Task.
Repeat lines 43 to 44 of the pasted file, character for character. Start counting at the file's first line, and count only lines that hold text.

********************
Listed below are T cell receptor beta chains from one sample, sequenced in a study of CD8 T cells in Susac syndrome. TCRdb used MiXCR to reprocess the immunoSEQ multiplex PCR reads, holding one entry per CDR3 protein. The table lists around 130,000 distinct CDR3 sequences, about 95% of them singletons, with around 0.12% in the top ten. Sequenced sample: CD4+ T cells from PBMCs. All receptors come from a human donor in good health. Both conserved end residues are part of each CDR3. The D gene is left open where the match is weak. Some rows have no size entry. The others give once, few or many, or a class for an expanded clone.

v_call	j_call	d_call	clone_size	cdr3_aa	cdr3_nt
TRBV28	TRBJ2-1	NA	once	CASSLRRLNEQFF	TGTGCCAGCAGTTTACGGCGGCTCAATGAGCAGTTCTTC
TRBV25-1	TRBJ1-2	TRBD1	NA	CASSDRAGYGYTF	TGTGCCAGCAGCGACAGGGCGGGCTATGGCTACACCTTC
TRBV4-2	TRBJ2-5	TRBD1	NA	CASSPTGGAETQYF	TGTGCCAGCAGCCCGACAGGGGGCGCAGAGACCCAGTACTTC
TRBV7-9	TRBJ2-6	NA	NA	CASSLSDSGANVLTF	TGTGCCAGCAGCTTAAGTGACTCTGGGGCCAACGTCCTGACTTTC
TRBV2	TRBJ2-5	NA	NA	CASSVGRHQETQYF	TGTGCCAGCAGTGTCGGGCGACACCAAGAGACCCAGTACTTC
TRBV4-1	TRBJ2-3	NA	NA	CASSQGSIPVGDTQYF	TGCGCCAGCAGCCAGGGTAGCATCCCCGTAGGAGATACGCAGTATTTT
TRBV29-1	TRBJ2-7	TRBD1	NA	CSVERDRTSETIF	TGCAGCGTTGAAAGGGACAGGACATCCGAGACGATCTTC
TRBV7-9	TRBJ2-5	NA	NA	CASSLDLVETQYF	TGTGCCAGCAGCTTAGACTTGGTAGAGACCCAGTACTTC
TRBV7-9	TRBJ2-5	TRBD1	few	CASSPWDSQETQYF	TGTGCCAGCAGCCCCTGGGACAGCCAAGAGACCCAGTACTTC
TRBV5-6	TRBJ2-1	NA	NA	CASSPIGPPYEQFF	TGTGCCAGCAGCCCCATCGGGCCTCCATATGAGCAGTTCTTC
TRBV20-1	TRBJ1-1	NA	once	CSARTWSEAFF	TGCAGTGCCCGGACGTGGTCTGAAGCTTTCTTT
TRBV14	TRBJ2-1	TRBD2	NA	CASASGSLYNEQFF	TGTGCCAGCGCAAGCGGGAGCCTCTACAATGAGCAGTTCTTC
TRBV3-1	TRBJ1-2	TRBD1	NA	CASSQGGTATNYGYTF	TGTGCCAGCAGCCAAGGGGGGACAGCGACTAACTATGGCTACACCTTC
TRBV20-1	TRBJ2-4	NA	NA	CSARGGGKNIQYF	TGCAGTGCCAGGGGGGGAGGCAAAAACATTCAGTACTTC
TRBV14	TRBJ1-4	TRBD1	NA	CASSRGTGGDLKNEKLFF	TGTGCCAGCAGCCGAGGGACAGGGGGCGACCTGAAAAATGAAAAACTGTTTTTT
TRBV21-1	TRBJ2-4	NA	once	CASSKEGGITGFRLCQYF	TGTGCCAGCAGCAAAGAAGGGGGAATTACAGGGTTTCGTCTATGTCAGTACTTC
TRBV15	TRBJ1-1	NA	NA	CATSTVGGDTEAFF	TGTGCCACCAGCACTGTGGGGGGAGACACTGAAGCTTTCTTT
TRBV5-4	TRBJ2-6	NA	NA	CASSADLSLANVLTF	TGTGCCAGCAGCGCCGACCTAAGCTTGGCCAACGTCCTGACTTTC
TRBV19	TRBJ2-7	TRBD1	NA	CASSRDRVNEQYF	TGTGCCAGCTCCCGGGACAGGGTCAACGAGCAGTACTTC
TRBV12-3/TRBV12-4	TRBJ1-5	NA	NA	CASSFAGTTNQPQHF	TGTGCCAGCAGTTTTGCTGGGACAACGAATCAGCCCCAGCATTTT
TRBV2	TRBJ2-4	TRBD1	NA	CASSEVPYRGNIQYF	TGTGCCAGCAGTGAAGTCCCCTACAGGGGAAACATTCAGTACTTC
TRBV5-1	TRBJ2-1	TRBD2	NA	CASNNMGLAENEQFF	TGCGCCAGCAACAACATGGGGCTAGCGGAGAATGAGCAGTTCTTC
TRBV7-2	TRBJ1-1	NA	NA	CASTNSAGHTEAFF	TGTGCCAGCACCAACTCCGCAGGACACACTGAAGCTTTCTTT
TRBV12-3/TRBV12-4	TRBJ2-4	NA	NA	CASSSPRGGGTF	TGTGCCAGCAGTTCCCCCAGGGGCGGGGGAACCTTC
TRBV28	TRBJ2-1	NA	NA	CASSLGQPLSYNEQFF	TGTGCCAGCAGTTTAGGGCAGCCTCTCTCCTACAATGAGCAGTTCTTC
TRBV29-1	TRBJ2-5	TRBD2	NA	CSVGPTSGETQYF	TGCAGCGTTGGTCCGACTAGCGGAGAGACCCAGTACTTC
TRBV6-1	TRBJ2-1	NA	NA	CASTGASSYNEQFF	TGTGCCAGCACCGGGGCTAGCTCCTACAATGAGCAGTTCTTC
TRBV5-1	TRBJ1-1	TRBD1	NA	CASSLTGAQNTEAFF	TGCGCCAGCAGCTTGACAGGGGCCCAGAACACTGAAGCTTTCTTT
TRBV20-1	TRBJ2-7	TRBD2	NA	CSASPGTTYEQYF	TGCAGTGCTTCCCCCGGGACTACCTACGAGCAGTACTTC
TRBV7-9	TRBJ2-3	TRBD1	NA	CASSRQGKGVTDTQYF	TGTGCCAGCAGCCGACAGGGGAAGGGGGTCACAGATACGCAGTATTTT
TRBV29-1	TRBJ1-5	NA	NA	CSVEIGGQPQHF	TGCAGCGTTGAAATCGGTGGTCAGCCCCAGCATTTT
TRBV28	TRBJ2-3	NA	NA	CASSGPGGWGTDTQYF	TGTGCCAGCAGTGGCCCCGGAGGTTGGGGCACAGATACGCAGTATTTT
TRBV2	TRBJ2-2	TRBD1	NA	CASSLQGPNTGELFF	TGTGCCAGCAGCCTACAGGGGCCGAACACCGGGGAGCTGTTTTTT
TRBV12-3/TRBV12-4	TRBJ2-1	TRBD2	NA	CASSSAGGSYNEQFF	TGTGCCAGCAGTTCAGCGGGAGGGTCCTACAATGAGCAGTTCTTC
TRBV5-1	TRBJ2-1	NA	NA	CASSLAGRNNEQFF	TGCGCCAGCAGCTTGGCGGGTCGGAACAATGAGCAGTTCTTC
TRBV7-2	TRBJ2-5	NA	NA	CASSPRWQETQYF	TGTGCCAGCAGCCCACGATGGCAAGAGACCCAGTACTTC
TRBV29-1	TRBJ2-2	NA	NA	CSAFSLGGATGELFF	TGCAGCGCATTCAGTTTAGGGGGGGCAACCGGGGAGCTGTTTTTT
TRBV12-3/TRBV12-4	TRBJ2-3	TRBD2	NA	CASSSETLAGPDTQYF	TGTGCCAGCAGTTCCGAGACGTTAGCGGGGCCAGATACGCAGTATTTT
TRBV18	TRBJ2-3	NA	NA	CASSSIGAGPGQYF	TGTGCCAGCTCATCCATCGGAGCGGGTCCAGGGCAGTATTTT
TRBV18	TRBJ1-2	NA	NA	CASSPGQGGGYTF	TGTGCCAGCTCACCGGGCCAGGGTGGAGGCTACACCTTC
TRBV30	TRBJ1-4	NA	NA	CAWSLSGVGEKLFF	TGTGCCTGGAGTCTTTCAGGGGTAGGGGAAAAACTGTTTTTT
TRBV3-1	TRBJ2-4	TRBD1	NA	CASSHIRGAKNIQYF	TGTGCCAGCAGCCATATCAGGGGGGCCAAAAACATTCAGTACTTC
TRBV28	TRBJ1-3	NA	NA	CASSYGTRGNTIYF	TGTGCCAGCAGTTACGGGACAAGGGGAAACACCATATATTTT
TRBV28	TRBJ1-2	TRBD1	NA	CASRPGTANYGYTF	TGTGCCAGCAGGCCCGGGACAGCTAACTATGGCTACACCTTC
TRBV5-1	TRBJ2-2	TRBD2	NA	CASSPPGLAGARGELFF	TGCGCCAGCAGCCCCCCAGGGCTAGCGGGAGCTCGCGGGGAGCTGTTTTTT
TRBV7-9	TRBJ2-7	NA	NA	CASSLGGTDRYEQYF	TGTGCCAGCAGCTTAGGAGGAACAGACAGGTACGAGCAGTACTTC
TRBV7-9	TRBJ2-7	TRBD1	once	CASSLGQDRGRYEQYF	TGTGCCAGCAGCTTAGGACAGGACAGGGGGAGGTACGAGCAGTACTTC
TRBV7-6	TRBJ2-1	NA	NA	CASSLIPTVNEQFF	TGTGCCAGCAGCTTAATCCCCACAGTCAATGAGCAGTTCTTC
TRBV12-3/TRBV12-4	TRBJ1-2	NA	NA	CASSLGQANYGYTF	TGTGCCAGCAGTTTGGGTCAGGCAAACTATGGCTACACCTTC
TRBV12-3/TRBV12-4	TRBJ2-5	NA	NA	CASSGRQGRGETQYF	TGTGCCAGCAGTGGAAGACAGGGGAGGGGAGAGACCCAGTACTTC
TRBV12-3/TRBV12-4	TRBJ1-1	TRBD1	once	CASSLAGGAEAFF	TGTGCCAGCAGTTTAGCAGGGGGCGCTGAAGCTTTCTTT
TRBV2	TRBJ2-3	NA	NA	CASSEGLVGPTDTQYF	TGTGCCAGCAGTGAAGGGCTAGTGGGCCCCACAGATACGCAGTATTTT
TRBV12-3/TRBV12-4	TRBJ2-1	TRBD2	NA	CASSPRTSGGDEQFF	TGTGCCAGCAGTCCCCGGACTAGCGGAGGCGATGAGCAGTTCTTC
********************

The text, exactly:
TRBV30	TRBJ1-4	NA	NA	CAWSLSGVGEKLFF	TGTGCCTGGAGTCTTTCAGGGGTAGGGGAAAAACTGTTTTTT
TRBV3-1	TRBJ2-4	TRBD1	NA	CASSHIRGAKNIQYF	TGTGCCAGCAGCCATATCAGGGGGGCCAAAAACATTCAGTACTTC